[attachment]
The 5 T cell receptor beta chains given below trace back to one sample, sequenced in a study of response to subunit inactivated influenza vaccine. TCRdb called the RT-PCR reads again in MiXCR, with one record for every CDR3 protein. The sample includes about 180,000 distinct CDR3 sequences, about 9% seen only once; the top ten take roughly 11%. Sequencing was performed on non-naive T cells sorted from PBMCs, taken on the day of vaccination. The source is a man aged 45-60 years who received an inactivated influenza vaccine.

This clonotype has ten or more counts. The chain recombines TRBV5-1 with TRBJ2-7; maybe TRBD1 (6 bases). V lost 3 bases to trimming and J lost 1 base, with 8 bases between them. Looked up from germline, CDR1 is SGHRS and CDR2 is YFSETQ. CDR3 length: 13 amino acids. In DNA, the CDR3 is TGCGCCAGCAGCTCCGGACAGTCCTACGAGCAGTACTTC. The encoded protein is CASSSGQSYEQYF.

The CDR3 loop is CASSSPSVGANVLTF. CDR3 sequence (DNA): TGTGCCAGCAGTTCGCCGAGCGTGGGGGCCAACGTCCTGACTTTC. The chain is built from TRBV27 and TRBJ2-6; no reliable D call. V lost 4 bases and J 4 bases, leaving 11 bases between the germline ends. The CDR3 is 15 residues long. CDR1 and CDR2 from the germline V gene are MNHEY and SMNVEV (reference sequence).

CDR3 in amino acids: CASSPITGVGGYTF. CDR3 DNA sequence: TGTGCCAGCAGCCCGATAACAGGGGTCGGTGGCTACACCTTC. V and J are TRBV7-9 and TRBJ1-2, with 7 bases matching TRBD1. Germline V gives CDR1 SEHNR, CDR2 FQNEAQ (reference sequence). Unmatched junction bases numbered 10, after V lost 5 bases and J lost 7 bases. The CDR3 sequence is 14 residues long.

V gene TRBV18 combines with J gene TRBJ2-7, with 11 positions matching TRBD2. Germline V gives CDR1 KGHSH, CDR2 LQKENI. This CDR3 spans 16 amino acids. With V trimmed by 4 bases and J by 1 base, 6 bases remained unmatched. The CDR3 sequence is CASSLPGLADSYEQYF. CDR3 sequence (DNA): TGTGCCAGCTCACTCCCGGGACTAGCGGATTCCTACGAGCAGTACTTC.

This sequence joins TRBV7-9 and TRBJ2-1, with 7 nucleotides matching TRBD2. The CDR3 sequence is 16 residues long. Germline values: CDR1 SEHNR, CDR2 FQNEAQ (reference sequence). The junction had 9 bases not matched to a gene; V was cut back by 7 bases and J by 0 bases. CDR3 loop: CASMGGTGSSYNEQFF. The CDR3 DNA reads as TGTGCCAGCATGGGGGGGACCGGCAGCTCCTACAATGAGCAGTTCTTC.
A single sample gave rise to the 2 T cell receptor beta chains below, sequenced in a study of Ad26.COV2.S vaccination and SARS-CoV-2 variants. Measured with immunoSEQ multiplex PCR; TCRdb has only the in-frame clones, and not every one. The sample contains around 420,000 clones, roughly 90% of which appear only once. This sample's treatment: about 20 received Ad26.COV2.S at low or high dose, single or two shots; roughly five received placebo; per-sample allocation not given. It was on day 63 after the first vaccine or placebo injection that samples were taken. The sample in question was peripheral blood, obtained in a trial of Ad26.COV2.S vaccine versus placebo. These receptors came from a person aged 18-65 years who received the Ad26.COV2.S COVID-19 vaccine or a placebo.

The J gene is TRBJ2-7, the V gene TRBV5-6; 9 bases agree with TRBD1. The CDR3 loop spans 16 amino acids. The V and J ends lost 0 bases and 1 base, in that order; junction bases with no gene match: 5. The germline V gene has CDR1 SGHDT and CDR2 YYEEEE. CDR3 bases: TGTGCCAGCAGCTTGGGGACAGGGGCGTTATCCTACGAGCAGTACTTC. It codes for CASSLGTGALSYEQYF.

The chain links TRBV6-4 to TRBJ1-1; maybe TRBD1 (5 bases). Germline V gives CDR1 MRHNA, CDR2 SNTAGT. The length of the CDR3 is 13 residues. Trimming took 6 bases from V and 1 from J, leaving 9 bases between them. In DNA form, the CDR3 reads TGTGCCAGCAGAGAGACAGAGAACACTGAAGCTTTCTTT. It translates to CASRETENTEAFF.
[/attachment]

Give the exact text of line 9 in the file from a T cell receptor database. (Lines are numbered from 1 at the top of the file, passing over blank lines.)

The chain links TRBV6-4 to TRBJ1-1; maybe TRBD1 (5 bases). Germline V gives CDR1 MRHNA, CDR2 SNTAGT. The length of the CDR3 is 13 residues. Trimming took 6 bases from V and 1 from J, leaving 9 bases between them. In DNA form, the CDR3 reads TGTGCCAGCAGAGAGACAGAGAACACTGAAGCTTTCTTT. It translates to CASRETENTEAFF.